Twinkies Trademark for Sale
Hostess trademarks for sale! Get your Twinkies trademark right here!
Sadly, trademarks are not usually sold by old-timey ballpark vendors, although if someone wants to start that trend, I’m happy to sign the petition. But today’s news that Hostess Brands, Inc. is going out of business means that Hostess’ portfolio of brand names, along with the company’s other assets, is, in fact, on the market. What does it mean to sell a trademark, and how does it work?
A search of the U.S. Patent and Trademark Office records shows 272 trademark registrations or applications owned by Hostess. These include such iconic brands as Twinkies, Ding Dongs, and Wonder Bread, along with many others and a lot of variations. Bear in mind that some of these are dead, but there are still what appears to be several hundred trademarks associated with Hostess’ various brands.
In a February bankruptcy court filing, the company estimated the value of its intellectual property at $134.6 million. I’m assuming this primarily relates to their trademark portfolio. The specific formulations of their products are presumably trade secrets as well, but those recipes have little value when separated from the underlying brand names, and separating the two may destroy the validity of the trademarks anyway. This is because when a trademark is sold, the underlying goodwill associated with the mark must be transferred along with it.
How to Sell a Trademark
So how does a trademark get sold? The process is fairly simple. A contract is created which states that the mark is being sold, along with the underlying goodwill, the amount it’s being sold for, and various other standard contact terms. A Trademark Assignment is filed with the USPTO, attaching the contract as proof of the sale. The assignment is recorded by the USPTO, and that’s about it. The key here is goodwill. “A trade name or mark is merely a symbol of goodwill; it has no independent significance apart from the goodwill it symbolizes…[A] a trademark cannot be sold or assigned apart from to goodwill it symbolizes.” Marshak v. Green, 746 F.2d 927 (2nd Cir. 1984), citing Lanham Act, Sec. 10, 15 U.S.C.S. Sec. 1060.
A trademark is simply a brand name that has acquired some value in the marketplace because consumers associate the mark with a certain type of good or service. Hence, trademarks are a form of “intellectual” property, as opposed to real property. It wouldn’t make sense to sell a trademark without the goodwill of the business it was associated with. Attempts to sell trademarks without anything else attached are referred to as “naked transfers,” and are invalid.
What does all of this mean for Twinkies?
My guess is that the Twinkies brand name, along with some of Hostess’ other IP assets, has enough value that somebody will want to acquire the name and continue to sell the high-calorie, low-nutrition snacks. The Wall Street Journal article linked to above states:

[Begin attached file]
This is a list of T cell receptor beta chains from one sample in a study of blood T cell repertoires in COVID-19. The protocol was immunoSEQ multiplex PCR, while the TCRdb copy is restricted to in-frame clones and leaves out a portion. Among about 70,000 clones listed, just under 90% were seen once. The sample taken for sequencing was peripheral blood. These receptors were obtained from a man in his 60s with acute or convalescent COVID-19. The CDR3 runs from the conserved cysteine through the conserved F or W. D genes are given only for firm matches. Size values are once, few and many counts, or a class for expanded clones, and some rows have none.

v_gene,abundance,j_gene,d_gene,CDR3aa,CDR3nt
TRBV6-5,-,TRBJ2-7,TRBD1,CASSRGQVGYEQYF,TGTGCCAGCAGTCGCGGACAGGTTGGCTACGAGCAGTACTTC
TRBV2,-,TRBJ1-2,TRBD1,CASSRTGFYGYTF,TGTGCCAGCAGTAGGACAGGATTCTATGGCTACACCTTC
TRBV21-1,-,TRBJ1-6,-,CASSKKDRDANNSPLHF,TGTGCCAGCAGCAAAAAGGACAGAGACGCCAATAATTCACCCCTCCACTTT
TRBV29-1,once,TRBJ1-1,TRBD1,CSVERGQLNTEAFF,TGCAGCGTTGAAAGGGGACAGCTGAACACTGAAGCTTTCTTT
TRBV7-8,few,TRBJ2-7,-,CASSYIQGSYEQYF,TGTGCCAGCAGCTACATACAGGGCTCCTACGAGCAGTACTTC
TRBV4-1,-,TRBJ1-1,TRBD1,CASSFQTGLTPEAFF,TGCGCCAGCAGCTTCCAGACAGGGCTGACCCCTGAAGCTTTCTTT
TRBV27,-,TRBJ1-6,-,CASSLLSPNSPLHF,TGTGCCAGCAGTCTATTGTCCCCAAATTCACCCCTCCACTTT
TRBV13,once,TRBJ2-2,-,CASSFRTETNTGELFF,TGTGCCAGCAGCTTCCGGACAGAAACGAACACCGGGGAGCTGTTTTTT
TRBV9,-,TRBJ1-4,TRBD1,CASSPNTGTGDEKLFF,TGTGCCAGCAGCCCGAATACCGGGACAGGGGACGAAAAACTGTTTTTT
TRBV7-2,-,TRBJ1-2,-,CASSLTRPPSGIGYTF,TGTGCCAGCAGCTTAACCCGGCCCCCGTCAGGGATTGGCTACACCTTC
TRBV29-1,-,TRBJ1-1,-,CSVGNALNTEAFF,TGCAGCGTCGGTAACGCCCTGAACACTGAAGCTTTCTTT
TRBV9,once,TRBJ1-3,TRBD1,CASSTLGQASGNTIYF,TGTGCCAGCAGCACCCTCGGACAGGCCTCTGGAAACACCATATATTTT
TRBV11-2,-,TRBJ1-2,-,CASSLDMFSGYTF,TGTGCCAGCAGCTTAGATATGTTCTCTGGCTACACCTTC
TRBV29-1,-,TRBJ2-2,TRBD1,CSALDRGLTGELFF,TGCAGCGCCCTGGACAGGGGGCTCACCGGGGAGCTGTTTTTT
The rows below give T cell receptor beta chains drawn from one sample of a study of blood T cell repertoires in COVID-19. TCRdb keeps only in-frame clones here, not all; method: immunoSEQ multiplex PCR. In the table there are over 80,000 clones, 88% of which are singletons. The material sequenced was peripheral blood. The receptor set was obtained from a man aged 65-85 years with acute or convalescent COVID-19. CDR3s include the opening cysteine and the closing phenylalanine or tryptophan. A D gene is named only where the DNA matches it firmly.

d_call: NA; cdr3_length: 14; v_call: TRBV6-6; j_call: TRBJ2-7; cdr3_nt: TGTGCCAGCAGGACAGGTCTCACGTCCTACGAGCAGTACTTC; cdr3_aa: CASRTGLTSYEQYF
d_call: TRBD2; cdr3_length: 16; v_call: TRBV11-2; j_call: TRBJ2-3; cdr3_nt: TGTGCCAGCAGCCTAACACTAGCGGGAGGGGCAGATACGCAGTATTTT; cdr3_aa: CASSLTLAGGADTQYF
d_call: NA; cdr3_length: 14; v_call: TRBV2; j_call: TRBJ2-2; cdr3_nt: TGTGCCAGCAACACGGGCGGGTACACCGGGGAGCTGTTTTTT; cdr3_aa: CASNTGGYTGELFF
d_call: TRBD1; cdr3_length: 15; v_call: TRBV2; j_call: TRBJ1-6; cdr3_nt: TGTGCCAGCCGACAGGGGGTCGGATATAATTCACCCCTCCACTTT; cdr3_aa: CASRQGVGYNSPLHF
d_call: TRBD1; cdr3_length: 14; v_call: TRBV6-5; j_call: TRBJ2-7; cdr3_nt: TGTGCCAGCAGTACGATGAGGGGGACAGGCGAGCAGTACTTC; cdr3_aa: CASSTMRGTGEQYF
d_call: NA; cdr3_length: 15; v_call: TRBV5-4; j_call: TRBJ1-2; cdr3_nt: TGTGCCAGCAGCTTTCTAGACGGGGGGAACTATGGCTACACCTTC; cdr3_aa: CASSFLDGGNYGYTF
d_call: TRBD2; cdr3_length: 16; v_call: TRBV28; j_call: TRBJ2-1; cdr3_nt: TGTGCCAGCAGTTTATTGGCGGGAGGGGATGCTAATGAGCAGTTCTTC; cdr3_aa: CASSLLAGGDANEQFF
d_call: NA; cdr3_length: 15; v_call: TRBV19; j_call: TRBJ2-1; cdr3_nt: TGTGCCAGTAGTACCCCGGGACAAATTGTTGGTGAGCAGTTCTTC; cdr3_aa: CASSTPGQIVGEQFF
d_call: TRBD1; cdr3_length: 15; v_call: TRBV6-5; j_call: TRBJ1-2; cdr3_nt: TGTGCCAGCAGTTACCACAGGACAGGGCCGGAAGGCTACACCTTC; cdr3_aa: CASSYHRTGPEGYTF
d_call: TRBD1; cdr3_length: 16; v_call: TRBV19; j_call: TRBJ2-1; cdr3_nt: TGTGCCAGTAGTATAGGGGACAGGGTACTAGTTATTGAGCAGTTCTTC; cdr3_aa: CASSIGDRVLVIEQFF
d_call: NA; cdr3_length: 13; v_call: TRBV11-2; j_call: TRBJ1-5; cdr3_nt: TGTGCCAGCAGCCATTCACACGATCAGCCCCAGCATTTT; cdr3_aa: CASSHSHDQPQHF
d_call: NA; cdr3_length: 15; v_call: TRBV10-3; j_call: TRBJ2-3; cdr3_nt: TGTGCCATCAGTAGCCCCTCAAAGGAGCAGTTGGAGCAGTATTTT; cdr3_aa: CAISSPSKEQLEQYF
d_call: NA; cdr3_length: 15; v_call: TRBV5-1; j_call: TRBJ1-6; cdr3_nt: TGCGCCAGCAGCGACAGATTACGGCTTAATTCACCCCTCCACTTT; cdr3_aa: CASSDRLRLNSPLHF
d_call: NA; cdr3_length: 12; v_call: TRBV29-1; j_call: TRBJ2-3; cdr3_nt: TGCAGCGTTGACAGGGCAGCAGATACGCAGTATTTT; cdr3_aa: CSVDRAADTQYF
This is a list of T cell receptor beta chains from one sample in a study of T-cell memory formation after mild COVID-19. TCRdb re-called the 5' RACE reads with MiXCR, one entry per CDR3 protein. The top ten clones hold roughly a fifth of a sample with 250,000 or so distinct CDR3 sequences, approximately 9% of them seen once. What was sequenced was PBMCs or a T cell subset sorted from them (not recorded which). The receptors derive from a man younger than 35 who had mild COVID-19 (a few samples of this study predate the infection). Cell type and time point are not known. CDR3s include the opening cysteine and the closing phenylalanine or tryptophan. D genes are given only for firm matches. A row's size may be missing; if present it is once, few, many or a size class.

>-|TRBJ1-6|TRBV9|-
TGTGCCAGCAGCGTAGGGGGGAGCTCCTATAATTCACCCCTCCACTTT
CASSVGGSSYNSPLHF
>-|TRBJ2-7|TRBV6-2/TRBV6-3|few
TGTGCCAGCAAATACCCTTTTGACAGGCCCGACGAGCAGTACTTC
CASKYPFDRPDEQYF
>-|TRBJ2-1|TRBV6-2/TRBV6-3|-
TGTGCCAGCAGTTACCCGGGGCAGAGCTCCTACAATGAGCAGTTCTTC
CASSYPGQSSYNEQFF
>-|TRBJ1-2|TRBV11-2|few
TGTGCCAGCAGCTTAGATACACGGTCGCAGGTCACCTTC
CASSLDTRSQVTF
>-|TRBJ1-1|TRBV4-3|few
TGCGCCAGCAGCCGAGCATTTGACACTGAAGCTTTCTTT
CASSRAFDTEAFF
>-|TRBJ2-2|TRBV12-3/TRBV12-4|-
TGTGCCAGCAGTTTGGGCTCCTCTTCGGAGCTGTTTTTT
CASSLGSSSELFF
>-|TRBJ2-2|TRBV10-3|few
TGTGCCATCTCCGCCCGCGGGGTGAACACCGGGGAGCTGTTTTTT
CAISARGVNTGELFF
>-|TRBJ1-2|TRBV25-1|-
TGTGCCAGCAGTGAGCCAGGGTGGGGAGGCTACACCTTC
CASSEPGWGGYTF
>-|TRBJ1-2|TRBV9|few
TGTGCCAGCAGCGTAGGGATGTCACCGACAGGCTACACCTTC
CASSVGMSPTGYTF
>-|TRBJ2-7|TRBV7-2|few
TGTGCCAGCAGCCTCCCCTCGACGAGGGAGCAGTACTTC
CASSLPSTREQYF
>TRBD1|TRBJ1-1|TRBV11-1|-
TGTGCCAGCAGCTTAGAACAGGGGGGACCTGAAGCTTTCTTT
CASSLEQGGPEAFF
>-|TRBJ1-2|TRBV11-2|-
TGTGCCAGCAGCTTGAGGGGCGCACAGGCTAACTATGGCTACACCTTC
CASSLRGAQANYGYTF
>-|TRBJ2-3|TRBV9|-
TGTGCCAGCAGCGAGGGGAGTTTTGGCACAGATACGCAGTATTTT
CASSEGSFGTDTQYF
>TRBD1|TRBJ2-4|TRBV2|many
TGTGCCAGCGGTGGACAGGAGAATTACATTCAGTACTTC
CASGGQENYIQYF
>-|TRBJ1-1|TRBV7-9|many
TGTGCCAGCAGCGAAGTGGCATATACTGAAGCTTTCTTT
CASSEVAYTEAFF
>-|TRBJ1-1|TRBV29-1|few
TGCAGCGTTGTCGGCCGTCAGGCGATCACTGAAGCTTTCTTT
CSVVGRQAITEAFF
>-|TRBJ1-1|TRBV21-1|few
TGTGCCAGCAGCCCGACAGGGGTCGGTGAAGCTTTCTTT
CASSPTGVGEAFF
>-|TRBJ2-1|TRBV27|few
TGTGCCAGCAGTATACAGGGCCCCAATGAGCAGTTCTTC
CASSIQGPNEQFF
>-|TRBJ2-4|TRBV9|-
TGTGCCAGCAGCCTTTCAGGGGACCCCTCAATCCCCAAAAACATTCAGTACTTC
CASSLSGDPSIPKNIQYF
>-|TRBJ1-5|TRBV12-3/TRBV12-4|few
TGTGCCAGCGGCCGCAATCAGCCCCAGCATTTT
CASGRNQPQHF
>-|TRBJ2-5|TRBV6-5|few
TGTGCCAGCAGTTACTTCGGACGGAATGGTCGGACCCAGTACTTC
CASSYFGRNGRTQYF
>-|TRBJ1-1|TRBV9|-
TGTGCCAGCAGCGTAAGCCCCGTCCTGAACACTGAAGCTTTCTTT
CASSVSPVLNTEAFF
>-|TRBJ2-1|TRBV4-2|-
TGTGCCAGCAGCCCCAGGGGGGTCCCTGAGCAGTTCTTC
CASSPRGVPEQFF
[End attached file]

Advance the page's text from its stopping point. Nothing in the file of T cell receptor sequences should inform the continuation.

Adam Hanft, a branding strategist behind Hanft Projects, sees the potential for new life in the liquidation of the decades-old company. A fresh owner of the intellectual property, which includes everything from names to recipes to graphics, could revitalize the Hostess brands, which Mr. Hanft sees as weakened but not lacking potential. He envisioned new flavors, limited-edition Twinkies, products co-branded with independent music groups and the potential for an international reach.
Twinkies co-branded with independent music groups? Wilco-flavored Wonder Bread? I don’t see it. But anyone who does acquire one or more of Hostess’ brands would be wise to acquire the recipes and the rights to all branding elements (such as product packaging) in order to avoid a claim of an invalid, naked transfer. Hopefully they know how to sell a trademark.
A few more points – what about the Hostess name itself? That is, of course, a trademark, which I’d assume has some value even when separated from the individual underlying brands. It’s conceivable that one party could acquire the Hostess name and produce food products (or “food” products) under that mark, while someone else entirely could keep Twinkies alive. Although, as an aside, the “Hostess” brand name feels a bit outdated from a gender perspective.
Finally, what happens if Hostess Brands fails to sell its portfolio of trademarks? Marks that are not used in commerce for several years (three years is the generally-accepted rule of thumb) are considered abandoned. When a mark retains some level of fame, but no individual entity has rights in it due to abandonment, it can become a “Zombie Trademark” – kept alive in the public’s imagination but not in the marketplace. In theory, another party (or parties, which is where it gets confusing and potentially litigious) could come along and lay claim to it. I’ll have to tackle zombie marks in another blog post. For now, let’s keep an eye on what happens to those Hostess brand names.